Olivia Miller, the Shawnee Indian freshman phenom, firmly announced this past weekend that the youth are back and ready to roll. Miller is hardly new to the game or these pages but she certainly fit into the planned narrative for this article. She tallied a 697 series on games of 245, 207 and 245 at 20th Century Lanes.
What is really interesting is how the upcoming season is going to look for Miller and the bevy of great bowlers that roll in the high school ranks in our area. Proprietors are being called to see when practices and matches can be held. But like everything else at this time there is the uncertainly of the COVID-19 pandemic, which could play havoc with bowling, too.
The OHSAA has its hands full with football and other fall sports, and clearly, in fact understandably, is going to be influenced by the impact of the virus. Their very preliminary stance on things at this point is that matches will be limited to two teams and social distancing must be enforced to include notable crowd limitations.
The Kickoff Classic, which is managed by the very capable Greg Coulles – a valued aide of the OHSAA — made some very noticeable protective decisions. The event is managed by the coaches association. Normally the event has 64 teams and this year it has been sliced to 32. I believe that means 16 boys and 16 girls squads.
Seemingly that will make the event more manageable and the chances are that some of the cream will still rise to the top. The shocker in this is the crowd control. Each team will be permitted to bring six bowlers and, get this folks, six fans per team. Ouch. How will teams such as Wapakoneta and St Marys survive along with other super traveling teams throughout Ohio.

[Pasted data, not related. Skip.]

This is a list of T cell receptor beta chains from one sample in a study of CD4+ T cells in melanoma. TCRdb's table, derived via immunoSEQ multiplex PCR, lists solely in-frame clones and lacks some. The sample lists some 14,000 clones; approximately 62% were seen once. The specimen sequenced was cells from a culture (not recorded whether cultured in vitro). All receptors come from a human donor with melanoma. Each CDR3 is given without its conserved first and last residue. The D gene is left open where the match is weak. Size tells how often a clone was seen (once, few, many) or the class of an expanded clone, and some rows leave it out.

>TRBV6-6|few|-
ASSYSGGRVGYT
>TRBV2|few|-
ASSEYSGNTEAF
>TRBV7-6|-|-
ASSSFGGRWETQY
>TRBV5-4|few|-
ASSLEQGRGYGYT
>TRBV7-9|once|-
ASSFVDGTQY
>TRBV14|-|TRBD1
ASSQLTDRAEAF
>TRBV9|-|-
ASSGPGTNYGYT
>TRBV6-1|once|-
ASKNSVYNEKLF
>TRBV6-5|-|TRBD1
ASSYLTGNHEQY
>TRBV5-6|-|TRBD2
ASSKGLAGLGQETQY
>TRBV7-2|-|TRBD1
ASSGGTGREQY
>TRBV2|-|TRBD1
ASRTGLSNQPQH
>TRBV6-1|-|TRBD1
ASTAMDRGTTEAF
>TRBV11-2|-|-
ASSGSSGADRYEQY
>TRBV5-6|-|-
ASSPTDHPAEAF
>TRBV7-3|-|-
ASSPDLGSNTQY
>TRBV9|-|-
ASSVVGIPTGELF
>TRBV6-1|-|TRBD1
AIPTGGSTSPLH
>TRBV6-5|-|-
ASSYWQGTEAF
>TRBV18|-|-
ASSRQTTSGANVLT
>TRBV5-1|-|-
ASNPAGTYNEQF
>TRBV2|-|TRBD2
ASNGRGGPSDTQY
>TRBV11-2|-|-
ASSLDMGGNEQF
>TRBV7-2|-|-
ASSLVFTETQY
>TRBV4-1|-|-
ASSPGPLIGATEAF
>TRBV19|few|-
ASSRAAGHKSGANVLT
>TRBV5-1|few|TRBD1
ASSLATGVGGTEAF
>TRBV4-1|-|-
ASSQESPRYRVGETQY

When you look at the Kickoff and the initial stance of the OHSAA you have to wonder what kind of concessions are going to be asked for events such as the WBL tournament and, of course, the sectional, district and state OHSAA contests. I would say that there is a good chance that the 600 people crowds of the finale at Wayne Webb Bowl are a thing of the past. An interesting side note: I think the bowling championships were the last ones completed last season for the OHSAA.
One of the other groups at this time that is under the microscope is the junior high school league that had a successful debut last season. To say that the virus has made itself known in our school systems would be an understatement. At least one of the youths who rolled in the program last season has been diagnosed as COVID-19 positive. We certainly wish the young bowler well. But even before that diagnosis, league organizers have had concerns. Clearly they want the league to return.
The decision for that league should come down in the next week or so with one option being to push the start of the league back until the spring.
As for the high school season, who knows? We are seven weeks out and not sure what can be done. It is well known that the OHSAA wants it to be a winter sport but they also need it to be profitable.
Miller was a great voice for the sport on Saturday, sharing what many incoming freshmen feel as well as the returning veterans. “I hope we do get to bowl, it is something that I have been looking forward to for a very long time,”, she said.
Take heart, Olivia, there are many out there that will do all they can to assure the season takes place.
In our next get together we will continue to look at junior league play to include the bowler’s camp upcoming at Westgate Lanes. If you would like to have your son or daughter involved give Westgate a call at 419-227-7231.